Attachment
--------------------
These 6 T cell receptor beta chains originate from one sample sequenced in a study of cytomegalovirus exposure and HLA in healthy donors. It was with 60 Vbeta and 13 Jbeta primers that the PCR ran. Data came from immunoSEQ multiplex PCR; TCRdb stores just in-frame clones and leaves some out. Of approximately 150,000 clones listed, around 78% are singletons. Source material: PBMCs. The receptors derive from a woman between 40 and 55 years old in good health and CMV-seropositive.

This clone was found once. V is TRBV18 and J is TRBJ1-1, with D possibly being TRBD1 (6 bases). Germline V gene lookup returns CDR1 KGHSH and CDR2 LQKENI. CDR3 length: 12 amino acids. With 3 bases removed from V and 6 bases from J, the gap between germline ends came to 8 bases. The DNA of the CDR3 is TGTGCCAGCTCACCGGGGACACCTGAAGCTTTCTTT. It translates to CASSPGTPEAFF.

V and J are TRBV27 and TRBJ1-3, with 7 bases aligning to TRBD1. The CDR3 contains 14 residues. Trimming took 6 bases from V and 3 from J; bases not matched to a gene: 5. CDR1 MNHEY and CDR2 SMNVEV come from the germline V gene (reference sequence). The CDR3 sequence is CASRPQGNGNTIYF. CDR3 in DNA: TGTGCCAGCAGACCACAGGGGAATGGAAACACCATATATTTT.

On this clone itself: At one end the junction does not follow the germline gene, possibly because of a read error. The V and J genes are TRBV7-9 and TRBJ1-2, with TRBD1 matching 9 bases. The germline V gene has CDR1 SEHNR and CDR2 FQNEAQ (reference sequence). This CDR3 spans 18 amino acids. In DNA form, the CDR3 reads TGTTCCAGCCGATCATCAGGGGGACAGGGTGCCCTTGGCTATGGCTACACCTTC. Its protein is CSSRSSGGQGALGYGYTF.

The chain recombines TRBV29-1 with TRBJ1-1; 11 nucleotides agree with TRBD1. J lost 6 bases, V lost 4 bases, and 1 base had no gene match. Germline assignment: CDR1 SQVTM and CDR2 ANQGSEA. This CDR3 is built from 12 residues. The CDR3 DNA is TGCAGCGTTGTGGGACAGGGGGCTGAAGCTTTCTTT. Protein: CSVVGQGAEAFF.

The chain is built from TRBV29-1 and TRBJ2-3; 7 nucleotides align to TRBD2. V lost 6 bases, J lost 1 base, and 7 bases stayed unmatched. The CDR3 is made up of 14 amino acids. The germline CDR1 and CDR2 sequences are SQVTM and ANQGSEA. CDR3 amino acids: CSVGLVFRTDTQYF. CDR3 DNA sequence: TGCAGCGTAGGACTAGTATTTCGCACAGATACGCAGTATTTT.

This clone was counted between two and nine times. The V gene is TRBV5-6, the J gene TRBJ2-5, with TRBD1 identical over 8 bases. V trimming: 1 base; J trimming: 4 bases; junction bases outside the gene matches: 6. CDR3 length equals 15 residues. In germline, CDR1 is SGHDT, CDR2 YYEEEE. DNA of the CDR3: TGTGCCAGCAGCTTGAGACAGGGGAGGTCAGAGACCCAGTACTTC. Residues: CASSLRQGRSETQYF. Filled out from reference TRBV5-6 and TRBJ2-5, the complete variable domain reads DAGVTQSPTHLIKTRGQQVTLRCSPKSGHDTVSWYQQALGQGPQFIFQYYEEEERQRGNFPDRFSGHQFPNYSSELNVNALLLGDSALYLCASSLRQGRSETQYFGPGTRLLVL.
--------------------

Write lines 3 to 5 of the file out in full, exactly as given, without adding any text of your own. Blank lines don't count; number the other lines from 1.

V and J are TRBV27 and TRBJ1-3, with 7 bases aligning to TRBD1. The CDR3 contains 14 residues. Trimming took 6 bases from V and 3 from J; bases not matched to a gene: 5. CDR1 MNHEY and CDR2 SMNVEV come from the germline V gene (reference sequence). The CDR3 sequence is CASRPQGNGNTIYF. CDR3 in DNA: TGTGCCAGCAGACCACAGGGGAATGGAAACACCATATATTTT.

On this clone itself: At one end the junction does not follow the germline gene, possibly because of a read error. The V and J genes are TRBV7-9 and TRBJ1-2, with TRBD1 matching 9 bases. The germline V gene has CDR1 SEHNR and CDR2 FQNEAQ (reference sequence). This CDR3 spans 18 amino acids. In DNA form, the CDR3 reads TGTTCCAGCCGATCATCAGGGGGACAGGGTGCCCTTGGCTATGGCTACACCTTC. Its protein is CSSRSSGGQGALGYGYTF.

The chain recombines TRBV29-1 with TRBJ1-1; 11 nucleotides agree with TRBD1. J lost 6 bases, V lost 4 bases, and 1 base had no gene match. Germline assignment: CDR1 SQVTM and CDR2 ANQGSEA. This CDR3 is built from 12 residues. The CDR3 DNA is TGCAGCGTTGTGGGACAGGGGGCTGAAGCTTTCTTT. Protein: CSVVGQGAEAFF.